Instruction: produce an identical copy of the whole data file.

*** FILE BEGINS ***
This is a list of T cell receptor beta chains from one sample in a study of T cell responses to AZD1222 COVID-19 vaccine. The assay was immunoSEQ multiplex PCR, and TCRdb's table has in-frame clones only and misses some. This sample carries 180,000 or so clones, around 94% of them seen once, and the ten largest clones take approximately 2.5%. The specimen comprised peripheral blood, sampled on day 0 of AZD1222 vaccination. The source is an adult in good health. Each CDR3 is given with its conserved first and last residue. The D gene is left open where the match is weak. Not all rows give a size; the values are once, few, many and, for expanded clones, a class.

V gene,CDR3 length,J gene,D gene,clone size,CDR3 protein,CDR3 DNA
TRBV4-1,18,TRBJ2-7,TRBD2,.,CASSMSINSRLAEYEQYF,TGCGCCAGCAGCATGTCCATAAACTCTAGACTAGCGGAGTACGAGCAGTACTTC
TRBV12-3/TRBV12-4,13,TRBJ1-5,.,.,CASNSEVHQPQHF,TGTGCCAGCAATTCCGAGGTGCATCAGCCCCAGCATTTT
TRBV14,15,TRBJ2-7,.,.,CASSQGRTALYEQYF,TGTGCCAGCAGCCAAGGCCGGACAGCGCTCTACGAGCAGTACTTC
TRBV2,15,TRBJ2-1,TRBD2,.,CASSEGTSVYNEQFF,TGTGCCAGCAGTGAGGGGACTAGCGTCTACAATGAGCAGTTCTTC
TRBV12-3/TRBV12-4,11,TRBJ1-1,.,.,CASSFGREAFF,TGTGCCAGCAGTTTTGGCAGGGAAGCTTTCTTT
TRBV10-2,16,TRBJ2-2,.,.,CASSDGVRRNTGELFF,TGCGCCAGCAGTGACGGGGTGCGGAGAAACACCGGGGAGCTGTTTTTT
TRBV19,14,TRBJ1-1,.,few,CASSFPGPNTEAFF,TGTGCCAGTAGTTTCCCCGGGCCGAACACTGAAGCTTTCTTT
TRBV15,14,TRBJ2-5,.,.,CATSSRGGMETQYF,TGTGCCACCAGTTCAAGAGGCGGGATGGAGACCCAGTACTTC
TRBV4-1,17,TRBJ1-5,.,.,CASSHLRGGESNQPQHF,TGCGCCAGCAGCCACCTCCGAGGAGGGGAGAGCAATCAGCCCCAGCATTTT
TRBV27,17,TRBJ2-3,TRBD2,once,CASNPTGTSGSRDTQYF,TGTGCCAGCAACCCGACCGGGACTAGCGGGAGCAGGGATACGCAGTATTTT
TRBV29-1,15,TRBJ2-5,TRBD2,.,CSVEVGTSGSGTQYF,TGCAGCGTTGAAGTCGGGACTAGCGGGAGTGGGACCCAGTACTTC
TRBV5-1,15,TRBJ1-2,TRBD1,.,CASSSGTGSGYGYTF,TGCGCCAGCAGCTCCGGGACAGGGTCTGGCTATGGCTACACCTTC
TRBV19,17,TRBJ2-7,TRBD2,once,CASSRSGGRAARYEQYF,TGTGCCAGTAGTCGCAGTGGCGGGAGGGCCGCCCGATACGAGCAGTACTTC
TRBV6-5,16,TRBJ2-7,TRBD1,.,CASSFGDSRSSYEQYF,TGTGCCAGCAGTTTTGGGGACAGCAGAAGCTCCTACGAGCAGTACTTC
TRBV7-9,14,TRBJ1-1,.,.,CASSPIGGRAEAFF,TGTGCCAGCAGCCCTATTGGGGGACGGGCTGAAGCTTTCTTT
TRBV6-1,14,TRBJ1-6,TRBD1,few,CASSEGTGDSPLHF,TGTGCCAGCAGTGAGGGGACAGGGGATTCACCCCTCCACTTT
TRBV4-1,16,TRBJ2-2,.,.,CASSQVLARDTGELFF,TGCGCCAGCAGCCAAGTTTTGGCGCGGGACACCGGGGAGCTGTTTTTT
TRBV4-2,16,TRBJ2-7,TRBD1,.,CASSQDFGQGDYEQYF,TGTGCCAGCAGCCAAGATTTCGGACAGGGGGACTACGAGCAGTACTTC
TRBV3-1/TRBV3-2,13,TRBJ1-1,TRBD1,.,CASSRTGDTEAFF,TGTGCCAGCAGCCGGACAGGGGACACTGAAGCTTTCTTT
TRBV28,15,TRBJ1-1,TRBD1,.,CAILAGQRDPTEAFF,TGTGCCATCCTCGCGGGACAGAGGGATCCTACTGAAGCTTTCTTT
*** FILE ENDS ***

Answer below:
This is a list of T cell receptor beta chains from one sample in a study of T cell responses to AZD1222 COVID-19 vaccine. The assay was immunoSEQ multiplex PCR, and TCRdb's table has in-frame clones only and misses some. This sample carries 180,000 or so clones, around 94% of them seen once, and the ten largest clones take approximately 2.5%. The specimen comprised peripheral blood, sampled on day 0 of AZD1222 vaccination. The source is an adult in good health. Each CDR3 is given with its conserved first and last residue. The D gene is left open where the match is weak. Not all rows give a size; the values are once, few, many and, for expanded clones, a class.

V gene,CDR3 length,J gene,D gene,clone size,CDR3 protein,CDR3 DNA
TRBV4-1,18,TRBJ2-7,TRBD2,.,CASSMSINSRLAEYEQYF,TGCGCCAGCAGCATGTCCATAAACTCTAGACTAGCGGAGTACGAGCAGTACTTC
TRBV12-3/TRBV12-4,13,TRBJ1-5,.,.,CASNSEVHQPQHF,TGTGCCAGCAATTCCGAGGTGCATCAGCCCCAGCATTTT
TRBV14,15,TRBJ2-7,.,.,CASSQGRTALYEQYF,TGTGCCAGCAGCCAAGGCCGGACAGCGCTCTACGAGCAGTACTTC
TRBV2,15,TRBJ2-1,TRBD2,.,CASSEGTSVYNEQFF,TGTGCCAGCAGTGAGGGGACTAGCGTCTACAATGAGCAGTTCTTC
TRBV12-3/TRBV12-4,11,TRBJ1-1,.,.,CASSFGREAFF,TGTGCCAGCAGTTTTGGCAGGGAAGCTTTCTTT
TRBV10-2,16,TRBJ2-2,.,.,CASSDGVRRNTGELFF,TGCGCCAGCAGTGACGGGGTGCGGAGAAACACCGGGGAGCTGTTTTTT
TRBV19,14,TRBJ1-1,.,few,CASSFPGPNTEAFF,TGTGCCAGTAGTTTCCCCGGGCCGAACACTGAAGCTTTCTTT
TRBV15,14,TRBJ2-5,.,.,CATSSRGGMETQYF,TGTGCCACCAGTTCAAGAGGCGGGATGGAGACCCAGTACTTC
TRBV4-1,17,TRBJ1-5,.,.,CASSHLRGGESNQPQHF,TGCGCCAGCAGCCACCTCCGAGGAGGGGAGAGCAATCAGCCCCAGCATTTT
TRBV27,17,TRBJ2-3,TRBD2,once,CASNPTGTSGSRDTQYF,TGTGCCAGCAACCCGACCGGGACTAGCGGGAGCAGGGATACGCAGTATTTT
TRBV29-1,15,TRBJ2-5,TRBD2,.,CSVEVGTSGSGTQYF,TGCAGCGTTGAAGTCGGGACTAGCGGGAGTGGGACCCAGTACTTC
TRBV5-1,15,TRBJ1-2,TRBD1,.,CASSSGTGSGYGYTF,TGCGCCAGCAGCTCCGGGACAGGGTCTGGCTATGGCTACACCTTC
TRBV19,17,TRBJ2-7,TRBD2,once,CASSRSGGRAARYEQYF,TGTGCCAGTAGTCGCAGTGGCGGGAGGGCCGCCCGATACGAGCAGTACTTC
TRBV6-5,16,TRBJ2-7,TRBD1,.,CASSFGDSRSSYEQYF,TGTGCCAGCAGTTTTGGGGACAGCAGAAGCTCCTACGAGCAGTACTTC
TRBV7-9,14,TRBJ1-1,.,.,CASSPIGGRAEAFF,TGTGCCAGCAGCCCTATTGGGGGACGGGCTGAAGCTTTCTTT
TRBV6-1,14,TRBJ1-6,TRBD1,few,CASSEGTGDSPLHF,TGTGCCAGCAGTGAGGGGACAGGGGATTCACCCCTCCACTTT
TRBV4-1,16,TRBJ2-2,.,.,CASSQVLARDTGELFF,TGCGCCAGCAGCCAAGTTTTGGCGCGGGACACCGGGGAGCTGTTTTTT
TRBV4-2,16,TRBJ2-7,TRBD1,.,CASSQDFGQGDYEQYF,TGTGCCAGCAGCCAAGATTTCGGACAGGGGGACTACGAGCAGTACTTC
TRBV3-1/TRBV3-2,13,TRBJ1-1,TRBD1,.,CASSRTGDTEAFF,TGTGCCAGCAGCCGGACAGGGGACACTGAAGCTTTCTTT
TRBV28,15,TRBJ1-1,TRBD1,.,CAILAGQRDPTEAFF,TGTGCCATCCTCGCGGGACAGAGGGATCCTACTGAAGCTTTCTTT